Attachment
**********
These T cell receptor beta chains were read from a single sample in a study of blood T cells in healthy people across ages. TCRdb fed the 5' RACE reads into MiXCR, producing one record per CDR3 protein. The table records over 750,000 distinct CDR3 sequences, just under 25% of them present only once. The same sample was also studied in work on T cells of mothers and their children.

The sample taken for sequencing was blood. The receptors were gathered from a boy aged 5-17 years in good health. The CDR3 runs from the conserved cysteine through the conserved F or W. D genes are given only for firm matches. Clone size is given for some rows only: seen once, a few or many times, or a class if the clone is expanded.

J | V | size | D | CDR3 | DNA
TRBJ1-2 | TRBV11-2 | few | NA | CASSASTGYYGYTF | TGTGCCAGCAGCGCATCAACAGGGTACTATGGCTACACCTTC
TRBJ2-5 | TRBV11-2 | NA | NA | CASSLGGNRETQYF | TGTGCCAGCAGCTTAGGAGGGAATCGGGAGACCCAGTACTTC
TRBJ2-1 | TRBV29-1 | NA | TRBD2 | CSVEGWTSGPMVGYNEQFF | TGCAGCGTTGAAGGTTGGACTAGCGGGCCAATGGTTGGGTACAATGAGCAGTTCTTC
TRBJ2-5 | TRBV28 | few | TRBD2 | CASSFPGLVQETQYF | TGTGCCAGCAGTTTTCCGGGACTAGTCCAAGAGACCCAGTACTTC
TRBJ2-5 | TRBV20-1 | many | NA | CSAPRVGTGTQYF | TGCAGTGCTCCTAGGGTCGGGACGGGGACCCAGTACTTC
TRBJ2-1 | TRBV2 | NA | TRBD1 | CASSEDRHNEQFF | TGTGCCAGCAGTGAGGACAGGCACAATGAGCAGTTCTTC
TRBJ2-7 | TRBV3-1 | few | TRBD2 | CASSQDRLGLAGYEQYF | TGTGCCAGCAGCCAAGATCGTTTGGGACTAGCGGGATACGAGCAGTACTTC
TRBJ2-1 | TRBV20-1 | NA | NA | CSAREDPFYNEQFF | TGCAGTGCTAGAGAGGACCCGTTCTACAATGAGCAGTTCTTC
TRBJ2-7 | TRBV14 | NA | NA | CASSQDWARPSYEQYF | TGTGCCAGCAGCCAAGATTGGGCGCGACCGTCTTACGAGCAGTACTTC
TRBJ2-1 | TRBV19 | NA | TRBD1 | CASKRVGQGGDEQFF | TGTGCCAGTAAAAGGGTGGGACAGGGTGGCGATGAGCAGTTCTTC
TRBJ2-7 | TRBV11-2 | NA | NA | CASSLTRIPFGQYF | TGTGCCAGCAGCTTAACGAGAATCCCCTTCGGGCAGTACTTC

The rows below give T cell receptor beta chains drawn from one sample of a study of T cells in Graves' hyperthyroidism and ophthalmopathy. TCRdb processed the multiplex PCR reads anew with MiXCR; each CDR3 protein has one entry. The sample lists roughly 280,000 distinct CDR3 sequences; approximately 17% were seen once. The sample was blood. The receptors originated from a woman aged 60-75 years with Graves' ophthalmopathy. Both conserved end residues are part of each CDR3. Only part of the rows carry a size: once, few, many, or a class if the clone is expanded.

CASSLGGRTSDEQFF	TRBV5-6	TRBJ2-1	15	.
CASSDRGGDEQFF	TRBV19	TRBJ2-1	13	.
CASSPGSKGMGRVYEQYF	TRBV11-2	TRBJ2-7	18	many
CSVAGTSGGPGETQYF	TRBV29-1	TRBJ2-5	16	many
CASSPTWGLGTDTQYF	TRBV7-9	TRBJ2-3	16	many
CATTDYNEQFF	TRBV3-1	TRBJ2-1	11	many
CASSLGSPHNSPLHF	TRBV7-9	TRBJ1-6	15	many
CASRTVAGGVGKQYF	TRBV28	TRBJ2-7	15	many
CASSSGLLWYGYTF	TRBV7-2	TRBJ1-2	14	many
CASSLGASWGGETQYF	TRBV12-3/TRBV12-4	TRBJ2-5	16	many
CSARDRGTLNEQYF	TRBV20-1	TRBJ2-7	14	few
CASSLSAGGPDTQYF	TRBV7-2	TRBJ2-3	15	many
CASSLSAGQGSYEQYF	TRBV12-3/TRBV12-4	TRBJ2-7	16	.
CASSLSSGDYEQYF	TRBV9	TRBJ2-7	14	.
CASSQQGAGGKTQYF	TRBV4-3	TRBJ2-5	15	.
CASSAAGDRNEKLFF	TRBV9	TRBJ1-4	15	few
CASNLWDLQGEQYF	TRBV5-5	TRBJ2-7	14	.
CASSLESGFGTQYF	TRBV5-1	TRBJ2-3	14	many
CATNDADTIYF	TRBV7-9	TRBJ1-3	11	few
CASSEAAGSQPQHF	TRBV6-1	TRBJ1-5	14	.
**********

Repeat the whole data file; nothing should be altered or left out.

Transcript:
These T cell receptor beta chains were read from a single sample in a study of blood T cells in healthy people across ages. TCRdb fed the 5' RACE reads into MiXCR, producing one record per CDR3 protein. The table records over 750,000 distinct CDR3 sequences, just under 25% of them present only once. The same sample was also studied in work on T cells of mothers and their children.

The sample taken for sequencing was blood. The receptors were gathered from a boy aged 5-17 years in good health. The CDR3 runs from the conserved cysteine through the conserved F or W. D genes are given only for firm matches. Clone size is given for some rows only: seen once, a few or many times, or a class if the clone is expanded.

J | V | size | D | CDR3 | DNA
TRBJ1-2 | TRBV11-2 | few | NA | CASSASTGYYGYTF | TGTGCCAGCAGCGCATCAACAGGGTACTATGGCTACACCTTC
TRBJ2-5 | TRBV11-2 | NA | NA | CASSLGGNRETQYF | TGTGCCAGCAGCTTAGGAGGGAATCGGGAGACCCAGTACTTC
TRBJ2-1 | TRBV29-1 | NA | TRBD2 | CSVEGWTSGPMVGYNEQFF | TGCAGCGTTGAAGGTTGGACTAGCGGGCCAATGGTTGGGTACAATGAGCAGTTCTTC
TRBJ2-5 | TRBV28 | few | TRBD2 | CASSFPGLVQETQYF | TGTGCCAGCAGTTTTCCGGGACTAGTCCAAGAGACCCAGTACTTC
TRBJ2-5 | TRBV20-1 | many | NA | CSAPRVGTGTQYF | TGCAGTGCTCCTAGGGTCGGGACGGGGACCCAGTACTTC
TRBJ2-1 | TRBV2 | NA | TRBD1 | CASSEDRHNEQFF | TGTGCCAGCAGTGAGGACAGGCACAATGAGCAGTTCTTC
TRBJ2-7 | TRBV3-1 | few | TRBD2 | CASSQDRLGLAGYEQYF | TGTGCCAGCAGCCAAGATCGTTTGGGACTAGCGGGATACGAGCAGTACTTC
TRBJ2-1 | TRBV20-1 | NA | NA | CSAREDPFYNEQFF | TGCAGTGCTAGAGAGGACCCGTTCTACAATGAGCAGTTCTTC
TRBJ2-7 | TRBV14 | NA | NA | CASSQDWARPSYEQYF | TGTGCCAGCAGCCAAGATTGGGCGCGACCGTCTTACGAGCAGTACTTC
TRBJ2-1 | TRBV19 | NA | TRBD1 | CASKRVGQGGDEQFF | TGTGCCAGTAAAAGGGTGGGACAGGGTGGCGATGAGCAGTTCTTC
TRBJ2-7 | TRBV11-2 | NA | NA | CASSLTRIPFGQYF | TGTGCCAGCAGCTTAACGAGAATCCCCTTCGGGCAGTACTTC

The rows below give T cell receptor beta chains drawn from one sample of a study of T cells in Graves' hyperthyroidism and ophthalmopathy. TCRdb processed the multiplex PCR reads anew with MiXCR; each CDR3 protein has one entry. The sample lists roughly 280,000 distinct CDR3 sequences; approximately 17% were seen once. The sample was blood. The receptors originated from a woman aged 60-75 years with Graves' ophthalmopathy. Both conserved end residues are part of each CDR3. Only part of the rows carry a size: once, few, many, or a class if the clone is expanded.

CASSLGGRTSDEQFF	TRBV5-6	TRBJ2-1	15	.
CASSDRGGDEQFF	TRBV19	TRBJ2-1	13	.
CASSPGSKGMGRVYEQYF	TRBV11-2	TRBJ2-7	18	many
CSVAGTSGGPGETQYF	TRBV29-1	TRBJ2-5	16	many
CASSPTWGLGTDTQYF	TRBV7-9	TRBJ2-3	16	many
CATTDYNEQFF	TRBV3-1	TRBJ2-1	11	many
CASSLGSPHNSPLHF	TRBV7-9	TRBJ1-6	15	many
CASRTVAGGVGKQYF	TRBV28	TRBJ2-7	15	many
CASSSGLLWYGYTF	TRBV7-2	TRBJ1-2	14	many
CASSLGASWGGETQYF	TRBV12-3/TRBV12-4	TRBJ2-5	16	many
CSARDRGTLNEQYF	TRBV20-1	TRBJ2-7	14	few
CASSLSAGGPDTQYF	TRBV7-2	TRBJ2-3	15	many
CASSLSAGQGSYEQYF	TRBV12-3/TRBV12-4	TRBJ2-7	16	.
CASSLSSGDYEQYF	TRBV9	TRBJ2-7	14	.
CASSQQGAGGKTQYF	TRBV4-3	TRBJ2-5	15	.
CASSAAGDRNEKLFF	TRBV9	TRBJ1-4	15	few
CASNLWDLQGEQYF	TRBV5-5	TRBJ2-7	14	.
CASSLESGFGTQYF	TRBV5-1	TRBJ2-3	14	many
CATNDADTIYF	TRBV7-9	TRBJ1-3	11	few
CASSEAAGSQPQHF	TRBV6-1	TRBJ1-5	14	.